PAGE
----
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Starscape Vol.2 #1

Posted: Monday, March 28, 2005
By: Kelvin Green



Various writers and artists

Publisher: SuperHeroStore Multimedia
(4 Lothian Crescent, Paisley, Scotland PA2 8AQ)

I'd read the first issue of the first volume of Starscape a year or so ago, and while it had potential, its production values left a lot to be desired. I'm very pleased to see that this second volume shows improvement across the board. Production is still a bit iffy, with lots of wasted space and uninspired design, but the content cannot be faulted. All of the work is of a high standard, and it's very hard to pick out any particular favourite. Zombie western Dead starts the package off, and provides a stunning cover image. The art in the story is similarly impressive, and the writing is strong, with some tantalising mysteries and interesting characters. DC Thomson superhero spoof "The Guard Dogs" is a fun romp that succeeds as a parody, although I wonder how much potential for follow-ups it really has. Nonetheless, it's great fun for anyone who's familiar with the source material it mocks. Grant Springford, of Pest Control fame, produces more weirdness with "Clock Works," which seems to be heading off into time travelling superhero territory, although it's rather too early to know what's going on yet. Even at this early stage however, it's clear that the inventiveness and impressive art style Springford employs in his own book are in evidence here too. The back cover brings a one page Quisling strip, which while very well drawn and rather intriguing, is too short to engage me. I'm very interested in seeing more of this, which I suppose in itself is a recommendation.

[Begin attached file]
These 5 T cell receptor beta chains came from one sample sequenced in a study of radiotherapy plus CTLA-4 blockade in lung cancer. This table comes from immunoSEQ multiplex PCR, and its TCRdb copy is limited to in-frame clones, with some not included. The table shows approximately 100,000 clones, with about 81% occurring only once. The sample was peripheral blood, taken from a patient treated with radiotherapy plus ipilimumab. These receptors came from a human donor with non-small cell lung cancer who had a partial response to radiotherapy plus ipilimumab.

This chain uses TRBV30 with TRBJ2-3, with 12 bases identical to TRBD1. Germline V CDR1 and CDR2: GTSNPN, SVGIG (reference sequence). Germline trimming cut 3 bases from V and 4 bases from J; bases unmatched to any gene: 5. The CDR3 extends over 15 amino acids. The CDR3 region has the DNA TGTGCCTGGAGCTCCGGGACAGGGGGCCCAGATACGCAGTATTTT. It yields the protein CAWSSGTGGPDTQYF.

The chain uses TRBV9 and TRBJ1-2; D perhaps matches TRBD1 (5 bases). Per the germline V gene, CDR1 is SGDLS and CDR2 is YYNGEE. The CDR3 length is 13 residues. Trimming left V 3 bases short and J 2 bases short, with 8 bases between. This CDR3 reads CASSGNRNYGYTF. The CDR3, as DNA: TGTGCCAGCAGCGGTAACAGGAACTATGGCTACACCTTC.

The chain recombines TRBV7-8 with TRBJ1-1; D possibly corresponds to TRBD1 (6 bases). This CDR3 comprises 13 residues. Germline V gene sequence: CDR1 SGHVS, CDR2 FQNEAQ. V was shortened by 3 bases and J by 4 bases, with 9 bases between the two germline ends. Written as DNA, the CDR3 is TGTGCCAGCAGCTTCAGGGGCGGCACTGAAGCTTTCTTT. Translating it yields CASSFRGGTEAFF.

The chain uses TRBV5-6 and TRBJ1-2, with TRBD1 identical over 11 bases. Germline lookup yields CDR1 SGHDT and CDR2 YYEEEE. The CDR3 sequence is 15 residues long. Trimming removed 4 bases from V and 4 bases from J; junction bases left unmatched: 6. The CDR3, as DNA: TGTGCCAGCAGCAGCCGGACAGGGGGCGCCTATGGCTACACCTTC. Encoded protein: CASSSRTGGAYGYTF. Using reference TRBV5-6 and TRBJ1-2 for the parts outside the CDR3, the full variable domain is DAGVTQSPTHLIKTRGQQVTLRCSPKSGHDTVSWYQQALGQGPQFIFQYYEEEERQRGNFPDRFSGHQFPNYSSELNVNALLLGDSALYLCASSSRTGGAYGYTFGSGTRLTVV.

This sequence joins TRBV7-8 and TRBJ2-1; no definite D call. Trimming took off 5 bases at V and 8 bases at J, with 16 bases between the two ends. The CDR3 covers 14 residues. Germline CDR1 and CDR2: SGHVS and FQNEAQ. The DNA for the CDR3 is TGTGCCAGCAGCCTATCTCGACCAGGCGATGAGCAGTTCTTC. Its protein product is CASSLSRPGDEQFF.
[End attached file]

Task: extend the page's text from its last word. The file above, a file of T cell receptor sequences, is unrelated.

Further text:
All of these are strong strips, but the biggest surprise for me is the Mick Anglo Superman analogue "Wonderman." It's fascinating from a technical perspective to see how comic storytelling has changed over the years, but I got most enjoyment from the wonderful characters. I'm not at all familiar with Superman's early days, but I doubt that Clark Kent was ever as hilariously inept and useless as Wonderman's alter-ego. I had to check to make sure that this story wasn't a parody too, as his ambivalent attitude to his love interest leads to some tremendously funny situations. Great stuff.

The first volume of Starscape was a strong anthology, but this issue suggests that volume two will be streets ahead of even that. I don't remember the last time I read an issue of a "professional" anthology that was as consistently good as this book.

(This issue also comes with a free gift, upholding an age-old British comics tradition: a VCD, playable on most computers and DVD players, containing a classic Superman cartoon and Romero's original Night Of The Living Dead.)



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